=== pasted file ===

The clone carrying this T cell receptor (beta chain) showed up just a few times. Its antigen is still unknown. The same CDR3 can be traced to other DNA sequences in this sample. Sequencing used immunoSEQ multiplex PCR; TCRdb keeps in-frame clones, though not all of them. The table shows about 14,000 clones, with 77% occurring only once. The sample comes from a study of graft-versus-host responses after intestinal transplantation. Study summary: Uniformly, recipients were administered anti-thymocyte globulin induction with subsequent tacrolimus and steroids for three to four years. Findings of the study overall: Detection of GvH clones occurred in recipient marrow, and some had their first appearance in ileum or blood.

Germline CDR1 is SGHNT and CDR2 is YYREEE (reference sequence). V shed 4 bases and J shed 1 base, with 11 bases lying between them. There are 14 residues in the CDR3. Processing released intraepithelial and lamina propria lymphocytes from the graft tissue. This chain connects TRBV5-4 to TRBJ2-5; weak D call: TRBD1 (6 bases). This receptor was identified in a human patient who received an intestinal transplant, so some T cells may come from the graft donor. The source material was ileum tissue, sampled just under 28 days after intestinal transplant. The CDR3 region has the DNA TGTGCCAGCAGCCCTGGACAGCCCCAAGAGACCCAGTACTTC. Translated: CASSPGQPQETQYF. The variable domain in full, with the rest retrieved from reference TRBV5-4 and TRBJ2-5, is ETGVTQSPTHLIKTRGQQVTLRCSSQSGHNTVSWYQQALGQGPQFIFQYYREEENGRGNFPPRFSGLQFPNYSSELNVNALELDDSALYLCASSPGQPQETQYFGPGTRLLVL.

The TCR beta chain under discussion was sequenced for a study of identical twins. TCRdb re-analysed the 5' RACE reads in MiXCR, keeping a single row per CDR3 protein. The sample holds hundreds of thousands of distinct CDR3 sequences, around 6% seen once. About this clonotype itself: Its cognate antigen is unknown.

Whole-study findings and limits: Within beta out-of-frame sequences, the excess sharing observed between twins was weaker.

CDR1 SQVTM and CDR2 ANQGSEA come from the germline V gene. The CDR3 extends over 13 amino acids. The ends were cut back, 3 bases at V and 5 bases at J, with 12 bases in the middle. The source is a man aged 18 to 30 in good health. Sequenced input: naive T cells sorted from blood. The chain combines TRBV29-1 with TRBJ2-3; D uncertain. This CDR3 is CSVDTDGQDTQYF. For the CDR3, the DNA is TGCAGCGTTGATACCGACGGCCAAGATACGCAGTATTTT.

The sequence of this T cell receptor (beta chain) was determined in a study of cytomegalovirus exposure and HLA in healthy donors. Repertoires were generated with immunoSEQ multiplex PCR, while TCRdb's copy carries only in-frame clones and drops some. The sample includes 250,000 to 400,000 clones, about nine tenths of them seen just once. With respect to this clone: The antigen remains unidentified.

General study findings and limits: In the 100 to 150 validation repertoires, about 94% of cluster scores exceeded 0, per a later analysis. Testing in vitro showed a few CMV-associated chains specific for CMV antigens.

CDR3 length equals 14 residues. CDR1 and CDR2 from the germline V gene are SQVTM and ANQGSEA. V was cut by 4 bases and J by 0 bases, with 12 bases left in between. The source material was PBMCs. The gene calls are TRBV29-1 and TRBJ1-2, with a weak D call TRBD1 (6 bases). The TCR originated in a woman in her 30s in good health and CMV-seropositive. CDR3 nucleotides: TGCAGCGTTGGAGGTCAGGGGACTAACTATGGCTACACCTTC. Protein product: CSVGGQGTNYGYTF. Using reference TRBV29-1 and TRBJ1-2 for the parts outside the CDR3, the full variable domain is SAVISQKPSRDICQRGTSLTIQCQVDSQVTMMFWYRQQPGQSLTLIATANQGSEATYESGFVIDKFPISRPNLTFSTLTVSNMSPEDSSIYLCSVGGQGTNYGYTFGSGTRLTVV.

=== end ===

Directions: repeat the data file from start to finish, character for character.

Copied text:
The clone carrying this T cell receptor (beta chain) showed up just a few times. Its antigen is still unknown. The same CDR3 can be traced to other DNA sequences in this sample. Sequencing used immunoSEQ multiplex PCR; TCRdb keeps in-frame clones, though not all of them. The table shows about 14,000 clones, with 77% occurring only once. The sample comes from a study of graft-versus-host responses after intestinal transplantation. Study summary: Uniformly, recipients were administered anti-thymocyte globulin induction with subsequent tacrolimus and steroids for three to four years. Findings of the study overall: Detection of GvH clones occurred in recipient marrow, and some had their first appearance in ileum or blood.

Germline CDR1 is SGHNT and CDR2 is YYREEE (reference sequence). V shed 4 bases and J shed 1 base, with 11 bases lying between them. There are 14 residues in the CDR3. Processing released intraepithelial and lamina propria lymphocytes from the graft tissue. This chain connects TRBV5-4 to TRBJ2-5; weak D call: TRBD1 (6 bases). This receptor was identified in a human patient who received an intestinal transplant, so some T cells may come from the graft donor. The source material was ileum tissue, sampled just under 28 days after intestinal transplant. The CDR3 region has the DNA TGTGCCAGCAGCCCTGGACAGCCCCAAGAGACCCAGTACTTC. Translated: CASSPGQPQETQYF. The variable domain in full, with the rest retrieved from reference TRBV5-4 and TRBJ2-5, is ETGVTQSPTHLIKTRGQQVTLRCSSQSGHNTVSWYQQALGQGPQFIFQYYREEENGRGNFPPRFSGLQFPNYSSELNVNALELDDSALYLCASSPGQPQETQYFGPGTRLLVL.

The TCR beta chain under discussion was sequenced for a study of identical twins. TCRdb re-analysed the 5' RACE reads in MiXCR, keeping a single row per CDR3 protein. The sample holds hundreds of thousands of distinct CDR3 sequences, around 6% seen once. About this clonotype itself: Its cognate antigen is unknown.

Whole-study findings and limits: Within beta out-of-frame sequences, the excess sharing observed between twins was weaker.

CDR1 SQVTM and CDR2 ANQGSEA come from the germline V gene. The CDR3 extends over 13 amino acids. The ends were cut back, 3 bases at V and 5 bases at J, with 12 bases in the middle. The source is a man aged 18 to 30 in good health. Sequenced input: naive T cells sorted from blood. The chain combines TRBV29-1 with TRBJ2-3; D uncertain. This CDR3 is CSVDTDGQDTQYF. For the CDR3, the DNA is TGCAGCGTTGATACCGACGGCCAAGATACGCAGTATTTT.

The sequence of this T cell receptor (beta chain) was determined in a study of cytomegalovirus exposure and HLA in healthy donors. Repertoires were generated with immunoSEQ multiplex PCR, while TCRdb's copy carries only in-frame clones and drops some. The sample includes 250,000 to 400,000 clones, about nine tenths of them seen just once. With respect to this clone: The antigen remains unidentified.

General study findings and limits: In the 100 to 150 validation repertoires, about 94% of cluster scores exceeded 0, per a later analysis. Testing in vitro showed a few CMV-associated chains specific for CMV antigens.

CDR3 length equals 14 residues. CDR1 and CDR2 from the germline V gene are SQVTM and ANQGSEA. V was cut by 4 bases and J by 0 bases, with 12 bases left in between. The source material was PBMCs. The gene calls are TRBV29-1 and TRBJ1-2, with a weak D call TRBD1 (6 bases). The TCR originated in a woman in her 30s in good health and CMV-seropositive. CDR3 nucleotides: TGCAGCGTTGGAGGTCAGGGGACTAACTATGGCTACACCTTC. Protein product: CSVGGQGTNYGYTF. Using reference TRBV29-1 and TRBJ1-2 for the parts outside the CDR3, the full variable domain is SAVISQKPSRDICQRGTSLTIQCQVDSQVTMMFWYRQQPGQSLTLIATANQGSEATYESGFVIDKFPISRPNLTFSTLTVSNMSPEDSSIYLCSVGGQGTNYGYTFGSGTRLTVV.